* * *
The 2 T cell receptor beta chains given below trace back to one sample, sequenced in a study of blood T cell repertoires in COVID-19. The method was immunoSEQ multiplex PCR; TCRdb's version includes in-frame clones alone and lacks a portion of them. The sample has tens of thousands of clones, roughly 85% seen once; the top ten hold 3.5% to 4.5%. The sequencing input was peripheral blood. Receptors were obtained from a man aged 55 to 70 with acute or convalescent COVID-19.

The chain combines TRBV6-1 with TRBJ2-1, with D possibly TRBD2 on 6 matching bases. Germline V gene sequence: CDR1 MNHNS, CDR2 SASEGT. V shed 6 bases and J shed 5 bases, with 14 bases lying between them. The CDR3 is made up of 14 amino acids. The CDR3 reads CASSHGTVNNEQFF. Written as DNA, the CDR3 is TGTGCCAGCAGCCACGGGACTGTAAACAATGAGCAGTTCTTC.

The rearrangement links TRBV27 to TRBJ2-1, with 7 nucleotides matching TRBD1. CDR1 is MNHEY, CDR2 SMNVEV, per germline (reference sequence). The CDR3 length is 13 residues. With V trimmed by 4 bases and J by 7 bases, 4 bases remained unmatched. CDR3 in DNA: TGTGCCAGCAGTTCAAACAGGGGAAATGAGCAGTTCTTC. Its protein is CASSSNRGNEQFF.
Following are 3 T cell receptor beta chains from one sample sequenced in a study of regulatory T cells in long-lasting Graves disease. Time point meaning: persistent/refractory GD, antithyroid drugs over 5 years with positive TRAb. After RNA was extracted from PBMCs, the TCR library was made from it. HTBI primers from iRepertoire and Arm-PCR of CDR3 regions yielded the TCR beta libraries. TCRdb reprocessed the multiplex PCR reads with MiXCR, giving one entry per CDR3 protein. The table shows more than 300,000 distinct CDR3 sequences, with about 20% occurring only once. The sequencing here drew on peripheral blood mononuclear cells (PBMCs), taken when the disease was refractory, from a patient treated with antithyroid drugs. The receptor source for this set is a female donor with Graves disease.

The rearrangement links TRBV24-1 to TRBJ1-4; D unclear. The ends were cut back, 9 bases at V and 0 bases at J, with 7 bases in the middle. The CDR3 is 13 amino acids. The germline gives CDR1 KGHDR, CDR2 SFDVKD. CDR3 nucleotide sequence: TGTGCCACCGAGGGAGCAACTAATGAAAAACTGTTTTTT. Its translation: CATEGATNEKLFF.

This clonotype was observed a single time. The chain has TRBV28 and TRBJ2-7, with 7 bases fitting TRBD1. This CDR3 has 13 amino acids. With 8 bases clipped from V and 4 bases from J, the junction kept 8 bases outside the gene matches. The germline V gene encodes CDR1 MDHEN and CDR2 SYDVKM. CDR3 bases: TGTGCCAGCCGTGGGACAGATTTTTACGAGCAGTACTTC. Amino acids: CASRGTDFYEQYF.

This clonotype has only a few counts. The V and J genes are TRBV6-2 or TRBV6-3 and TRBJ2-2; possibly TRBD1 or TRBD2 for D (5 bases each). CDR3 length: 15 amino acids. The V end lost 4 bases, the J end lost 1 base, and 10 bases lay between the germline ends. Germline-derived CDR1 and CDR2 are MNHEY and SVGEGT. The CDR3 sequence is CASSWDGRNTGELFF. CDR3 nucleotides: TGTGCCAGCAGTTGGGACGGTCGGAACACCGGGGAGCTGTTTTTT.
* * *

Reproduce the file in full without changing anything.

The 2 T cell receptor beta chains given below trace back to one sample, sequenced in a study of blood T cell repertoires in COVID-19. The method was immunoSEQ multiplex PCR; TCRdb's version includes in-frame clones alone and lacks a portion of them. The sample has tens of thousands of clones, roughly 85% seen once; the top ten hold 3.5% to 4.5%. The sequencing input was peripheral blood. Receptors were obtained from a man aged 55 to 70 with acute or convalescent COVID-19.

The chain combines TRBV6-1 with TRBJ2-1, with D possibly TRBD2 on 6 matching bases. Germline V gene sequence: CDR1 MNHNS, CDR2 SASEGT. V shed 6 bases and J shed 5 bases, with 14 bases lying between them. The CDR3 is made up of 14 amino acids. The CDR3 reads CASSHGTVNNEQFF. Written as DNA, the CDR3 is TGTGCCAGCAGCCACGGGACTGTAAACAATGAGCAGTTCTTC.

The rearrangement links TRBV27 to TRBJ2-1, with 7 nucleotides matching TRBD1. CDR1 is MNHEY, CDR2 SMNVEV, per germline (reference sequence). The CDR3 length is 13 residues. With V trimmed by 4 bases and J by 7 bases, 4 bases remained unmatched. CDR3 in DNA: TGTGCCAGCAGTTCAAACAGGGGAAATGAGCAGTTCTTC. Its protein is CASSSNRGNEQFF.
Following are 3 T cell receptor beta chains from one sample sequenced in a study of regulatory T cells in long-lasting Graves disease. Time point meaning: persistent/refractory GD, antithyroid drugs over 5 years with positive TRAb. After RNA was extracted from PBMCs, the TCR library was made from it. HTBI primers from iRepertoire and Arm-PCR of CDR3 regions yielded the TCR beta libraries. TCRdb reprocessed the multiplex PCR reads with MiXCR, giving one entry per CDR3 protein. The table shows more than 300,000 distinct CDR3 sequences, with about 20% occurring only once. The sequencing here drew on peripheral blood mononuclear cells (PBMCs), taken when the disease was refractory, from a patient treated with antithyroid drugs. The receptor source for this set is a female donor with Graves disease.

The rearrangement links TRBV24-1 to TRBJ1-4; D unclear. The ends were cut back, 9 bases at V and 0 bases at J, with 7 bases in the middle. The CDR3 is 13 amino acids. The germline gives CDR1 KGHDR, CDR2 SFDVKD. CDR3 nucleotide sequence: TGTGCCACCGAGGGAGCAACTAATGAAAAACTGTTTTTT. Its translation: CATEGATNEKLFF.

This clonotype was observed a single time. The chain has TRBV28 and TRBJ2-7, with 7 bases fitting TRBD1. This CDR3 has 13 amino acids. With 8 bases clipped from V and 4 bases from J, the junction kept 8 bases outside the gene matches. The germline V gene encodes CDR1 MDHEN and CDR2 SYDVKM. CDR3 bases: TGTGCCAGCCGTGGGACAGATTTTTACGAGCAGTACTTC. Amino acids: CASRGTDFYEQYF.

This clonotype has only a few counts. The V and J genes are TRBV6-2 or TRBV6-3 and TRBJ2-2; possibly TRBD1 or TRBD2 for D (5 bases each). CDR3 length: 15 amino acids. The V end lost 4 bases, the J end lost 1 base, and 10 bases lay between the germline ends. Germline-derived CDR1 and CDR2 are MNHEY and SVGEGT. The CDR3 sequence is CASSWDGRNTGELFF. CDR3 nucleotides: TGTGCCAGCAGTTGGGACGGTCGGAACACCGGGGAGCTGTTTTTT.